Approaches to Literary and Visual Culture

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Module code


Change of module title from 2015-16 to Approaches to Literary and Visual Culture.

This is the core module for both the MLitt in English Studies and the MFA Arts and Humanities. Reflecting this double role, there are two strands, which run at different times of the week: one focusing primarily on literary theory and the other on theories of visual art. However, students on each Masters programme can select a combination of topics from either strand, offering choice and enhancing interdisciplinary potential. The module is taught in 2-hour seminars, which run weekly for 7-8 weeks per semester, focusing each week on a specific theory and/or approach. Later in each semester, some weeks are set aside for essay consultations and writing.

  Indicative List of Topics

  • The Ideas of ‘Culture’ and ‘Criticism’
  • What is an Author?
  • Postmodernism and Popular Culture
  • Historicism and New Historicism
  • Eco-criticism
  • Feminist Criticism
  • New Criticism / Formalism
  • Frankfurt School on literature                      
  • Ethical Theory and Criticism
  • Psychoanalytical Theory and Cultural Discourse
  • Intertextuality, Parody and Pastiche
  • Ekphrasis
  • Satire in Theory and Practice
  • Visual Culture
  • Theory of the Image
  • Modernism and Visual Culture
  • Theory of the Picture
  • Digital Theory
  • Theory of Photography
  • Abstraction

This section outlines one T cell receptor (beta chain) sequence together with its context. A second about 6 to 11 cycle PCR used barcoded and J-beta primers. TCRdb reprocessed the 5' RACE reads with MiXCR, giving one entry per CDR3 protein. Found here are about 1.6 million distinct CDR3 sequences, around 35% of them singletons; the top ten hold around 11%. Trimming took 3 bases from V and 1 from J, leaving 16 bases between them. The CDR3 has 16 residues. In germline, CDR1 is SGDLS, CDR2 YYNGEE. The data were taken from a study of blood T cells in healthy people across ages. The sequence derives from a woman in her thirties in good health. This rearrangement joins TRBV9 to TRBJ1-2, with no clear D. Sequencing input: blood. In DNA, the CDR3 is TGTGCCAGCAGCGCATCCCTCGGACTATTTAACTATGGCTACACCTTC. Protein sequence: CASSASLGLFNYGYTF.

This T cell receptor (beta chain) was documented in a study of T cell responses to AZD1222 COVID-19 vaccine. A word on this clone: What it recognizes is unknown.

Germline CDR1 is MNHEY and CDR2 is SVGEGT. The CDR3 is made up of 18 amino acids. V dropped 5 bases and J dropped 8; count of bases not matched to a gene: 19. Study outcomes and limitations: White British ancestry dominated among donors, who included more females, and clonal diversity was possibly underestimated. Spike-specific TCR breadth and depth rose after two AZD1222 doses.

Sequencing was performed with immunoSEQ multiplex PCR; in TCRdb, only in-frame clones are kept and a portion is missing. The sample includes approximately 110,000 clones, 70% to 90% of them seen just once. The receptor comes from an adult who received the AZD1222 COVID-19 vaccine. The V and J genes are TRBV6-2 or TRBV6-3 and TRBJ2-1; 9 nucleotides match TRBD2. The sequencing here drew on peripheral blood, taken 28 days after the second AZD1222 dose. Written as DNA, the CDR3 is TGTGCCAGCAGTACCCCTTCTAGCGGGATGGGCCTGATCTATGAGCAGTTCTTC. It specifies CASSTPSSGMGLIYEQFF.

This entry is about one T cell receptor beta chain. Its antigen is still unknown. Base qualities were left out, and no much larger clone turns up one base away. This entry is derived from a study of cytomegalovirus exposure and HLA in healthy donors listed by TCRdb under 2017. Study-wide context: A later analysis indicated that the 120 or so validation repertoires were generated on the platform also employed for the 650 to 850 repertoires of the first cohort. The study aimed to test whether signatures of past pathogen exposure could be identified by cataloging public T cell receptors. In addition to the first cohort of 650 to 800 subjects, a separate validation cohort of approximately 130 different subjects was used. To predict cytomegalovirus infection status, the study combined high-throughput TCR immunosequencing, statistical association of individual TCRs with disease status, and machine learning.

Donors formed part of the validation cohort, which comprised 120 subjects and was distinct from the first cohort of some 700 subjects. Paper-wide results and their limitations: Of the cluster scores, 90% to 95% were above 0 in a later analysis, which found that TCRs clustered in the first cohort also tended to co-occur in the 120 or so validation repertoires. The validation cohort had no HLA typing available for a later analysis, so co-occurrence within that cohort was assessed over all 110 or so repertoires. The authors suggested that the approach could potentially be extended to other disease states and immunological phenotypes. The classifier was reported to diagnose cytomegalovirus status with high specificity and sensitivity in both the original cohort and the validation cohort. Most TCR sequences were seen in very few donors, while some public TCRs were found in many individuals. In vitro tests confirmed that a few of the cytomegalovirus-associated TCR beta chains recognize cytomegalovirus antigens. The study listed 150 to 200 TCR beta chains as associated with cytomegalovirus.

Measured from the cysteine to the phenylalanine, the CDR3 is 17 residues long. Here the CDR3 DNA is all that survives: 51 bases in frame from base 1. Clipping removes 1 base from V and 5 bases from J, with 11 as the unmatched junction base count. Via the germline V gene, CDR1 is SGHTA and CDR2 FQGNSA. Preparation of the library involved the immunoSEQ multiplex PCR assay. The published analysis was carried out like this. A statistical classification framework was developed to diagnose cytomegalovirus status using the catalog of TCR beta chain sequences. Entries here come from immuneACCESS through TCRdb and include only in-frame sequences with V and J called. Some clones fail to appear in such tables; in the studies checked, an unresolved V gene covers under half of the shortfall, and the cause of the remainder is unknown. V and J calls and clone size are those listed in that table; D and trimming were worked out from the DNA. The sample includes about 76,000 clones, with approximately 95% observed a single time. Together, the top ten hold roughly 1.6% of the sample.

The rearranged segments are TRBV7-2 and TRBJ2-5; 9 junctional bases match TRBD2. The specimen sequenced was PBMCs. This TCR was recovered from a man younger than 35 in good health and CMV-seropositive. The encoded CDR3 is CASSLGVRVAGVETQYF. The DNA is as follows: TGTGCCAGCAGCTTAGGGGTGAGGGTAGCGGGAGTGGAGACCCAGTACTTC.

• Writing Art    


This module is assessed as follows:

  • Essay: 3,000 words (English Studies) / 2,500 word (MFA) (40%)
  • Essay: 4,000 words (English Studies) / 3000 words (MFA) (60%)

Intended learning outcomes

On completion of the module students should be able to demonstrate:

  • the ability to employ critical and cultural approaches to written texts and visual artworks;
  • an advanced level of knowledge and understanding of different approaches to research in their subject areas;
  • the ability to identify and assess current and significant issues and debates in critical and cultural studies;
  • an understanding of interdisciplinary approaches and methodologies;
  • the ability to respond to a range of social, historical and cultural representations and practices;
  • sufficient methodological knowledge and skill to devise and write a major piece of research involving original ideas, analysis and argument


Prof Andrew Roberts